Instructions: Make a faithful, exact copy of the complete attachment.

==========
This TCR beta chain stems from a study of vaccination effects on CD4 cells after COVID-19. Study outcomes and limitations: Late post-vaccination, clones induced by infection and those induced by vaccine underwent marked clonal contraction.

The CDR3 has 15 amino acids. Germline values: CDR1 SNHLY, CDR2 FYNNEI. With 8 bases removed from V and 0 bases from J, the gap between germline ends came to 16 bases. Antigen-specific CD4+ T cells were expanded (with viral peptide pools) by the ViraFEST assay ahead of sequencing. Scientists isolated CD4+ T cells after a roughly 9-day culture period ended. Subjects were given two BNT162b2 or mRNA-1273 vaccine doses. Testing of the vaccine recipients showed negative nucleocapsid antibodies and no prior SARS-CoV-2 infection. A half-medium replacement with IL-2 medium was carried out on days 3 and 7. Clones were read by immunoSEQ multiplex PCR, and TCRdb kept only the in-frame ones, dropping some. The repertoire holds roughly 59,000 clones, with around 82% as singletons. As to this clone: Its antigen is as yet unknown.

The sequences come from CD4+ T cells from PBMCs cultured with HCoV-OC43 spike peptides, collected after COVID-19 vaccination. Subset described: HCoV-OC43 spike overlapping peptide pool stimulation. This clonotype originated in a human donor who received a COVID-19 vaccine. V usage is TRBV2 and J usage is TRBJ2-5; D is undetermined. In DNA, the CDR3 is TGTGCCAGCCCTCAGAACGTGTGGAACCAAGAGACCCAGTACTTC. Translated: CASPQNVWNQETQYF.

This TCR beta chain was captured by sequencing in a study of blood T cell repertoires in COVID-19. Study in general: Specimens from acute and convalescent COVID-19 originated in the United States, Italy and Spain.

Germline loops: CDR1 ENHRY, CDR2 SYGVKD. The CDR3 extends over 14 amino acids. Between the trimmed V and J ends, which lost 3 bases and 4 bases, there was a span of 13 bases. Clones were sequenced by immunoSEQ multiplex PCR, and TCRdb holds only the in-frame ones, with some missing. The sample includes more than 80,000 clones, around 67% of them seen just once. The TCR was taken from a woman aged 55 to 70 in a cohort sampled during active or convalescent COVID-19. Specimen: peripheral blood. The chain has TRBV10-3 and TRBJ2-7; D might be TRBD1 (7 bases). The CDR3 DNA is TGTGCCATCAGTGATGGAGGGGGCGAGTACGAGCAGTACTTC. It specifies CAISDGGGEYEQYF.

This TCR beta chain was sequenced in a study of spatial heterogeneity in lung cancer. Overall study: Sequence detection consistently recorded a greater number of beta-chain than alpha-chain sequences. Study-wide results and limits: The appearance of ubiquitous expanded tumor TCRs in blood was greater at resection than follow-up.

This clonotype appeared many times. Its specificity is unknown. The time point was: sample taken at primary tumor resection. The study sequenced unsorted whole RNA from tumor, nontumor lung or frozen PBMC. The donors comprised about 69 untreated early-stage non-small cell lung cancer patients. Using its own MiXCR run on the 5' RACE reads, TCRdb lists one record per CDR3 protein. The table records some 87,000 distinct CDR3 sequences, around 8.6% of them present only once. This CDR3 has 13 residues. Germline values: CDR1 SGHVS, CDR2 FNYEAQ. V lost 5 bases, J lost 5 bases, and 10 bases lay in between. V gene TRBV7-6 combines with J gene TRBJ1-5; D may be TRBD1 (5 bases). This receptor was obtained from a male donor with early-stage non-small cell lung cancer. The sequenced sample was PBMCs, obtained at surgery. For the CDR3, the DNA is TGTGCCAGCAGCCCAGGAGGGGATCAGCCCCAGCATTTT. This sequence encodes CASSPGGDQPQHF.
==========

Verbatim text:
This TCR beta chain stems from a study of vaccination effects on CD4 cells after COVID-19. Study outcomes and limitations: Late post-vaccination, clones induced by infection and those induced by vaccine underwent marked clonal contraction.

The CDR3 has 15 amino acids. Germline values: CDR1 SNHLY, CDR2 FYNNEI. With 8 bases removed from V and 0 bases from J, the gap between germline ends came to 16 bases. Antigen-specific CD4+ T cells were expanded (with viral peptide pools) by the ViraFEST assay ahead of sequencing. Scientists isolated CD4+ T cells after a roughly 9-day culture period ended. Subjects were given two BNT162b2 or mRNA-1273 vaccine doses. Testing of the vaccine recipients showed negative nucleocapsid antibodies and no prior SARS-CoV-2 infection. A half-medium replacement with IL-2 medium was carried out on days 3 and 7. Clones were read by immunoSEQ multiplex PCR, and TCRdb kept only the in-frame ones, dropping some. The repertoire holds roughly 59,000 clones, with around 82% as singletons. As to this clone: Its antigen is as yet unknown.

The sequences come from CD4+ T cells from PBMCs cultured with HCoV-OC43 spike peptides, collected after COVID-19 vaccination. Subset described: HCoV-OC43 spike overlapping peptide pool stimulation. This clonotype originated in a human donor who received a COVID-19 vaccine. V usage is TRBV2 and J usage is TRBJ2-5; D is undetermined. In DNA, the CDR3 is TGTGCCAGCCCTCAGAACGTGTGGAACCAAGAGACCCAGTACTTC. Translated: CASPQNVWNQETQYF.

This TCR beta chain was captured by sequencing in a study of blood T cell repertoires in COVID-19. Study in general: Specimens from acute and convalescent COVID-19 originated in the United States, Italy and Spain.

Germline loops: CDR1 ENHRY, CDR2 SYGVKD. The CDR3 extends over 14 amino acids. Between the trimmed V and J ends, which lost 3 bases and 4 bases, there was a span of 13 bases. Clones were sequenced by immunoSEQ multiplex PCR, and TCRdb holds only the in-frame ones, with some missing. The sample includes more than 80,000 clones, around 67% of them seen just once. The TCR was taken from a woman aged 55 to 70 in a cohort sampled during active or convalescent COVID-19. Specimen: peripheral blood. The chain has TRBV10-3 and TRBJ2-7; D might be TRBD1 (7 bases). The CDR3 DNA is TGTGCCATCAGTGATGGAGGGGGCGAGTACGAGCAGTACTTC. It specifies CAISDGGGEYEQYF.

This TCR beta chain was sequenced in a study of spatial heterogeneity in lung cancer. Overall study: Sequence detection consistently recorded a greater number of beta-chain than alpha-chain sequences. Study-wide results and limits: The appearance of ubiquitous expanded tumor TCRs in blood was greater at resection than follow-up.

This clonotype appeared many times. Its specificity is unknown. The time point was: sample taken at primary tumor resection. The study sequenced unsorted whole RNA from tumor, nontumor lung or frozen PBMC. The donors comprised about 69 untreated early-stage non-small cell lung cancer patients. Using its own MiXCR run on the 5' RACE reads, TCRdb lists one record per CDR3 protein. The table records some 87,000 distinct CDR3 sequences, around 8.6% of them present only once. This CDR3 has 13 residues. Germline values: CDR1 SGHVS, CDR2 FNYEAQ. V lost 5 bases, J lost 5 bases, and 10 bases lay in between. V gene TRBV7-6 combines with J gene TRBJ1-5; D may be TRBD1 (5 bases). This receptor was obtained from a male donor with early-stage non-small cell lung cancer. The sequenced sample was PBMCs, obtained at surgery. For the CDR3, the DNA is TGTGCCAGCAGCCCAGGAGGGGATCAGCCCCAGCATTTT. This sequence encodes CASSPGGDQPQHF.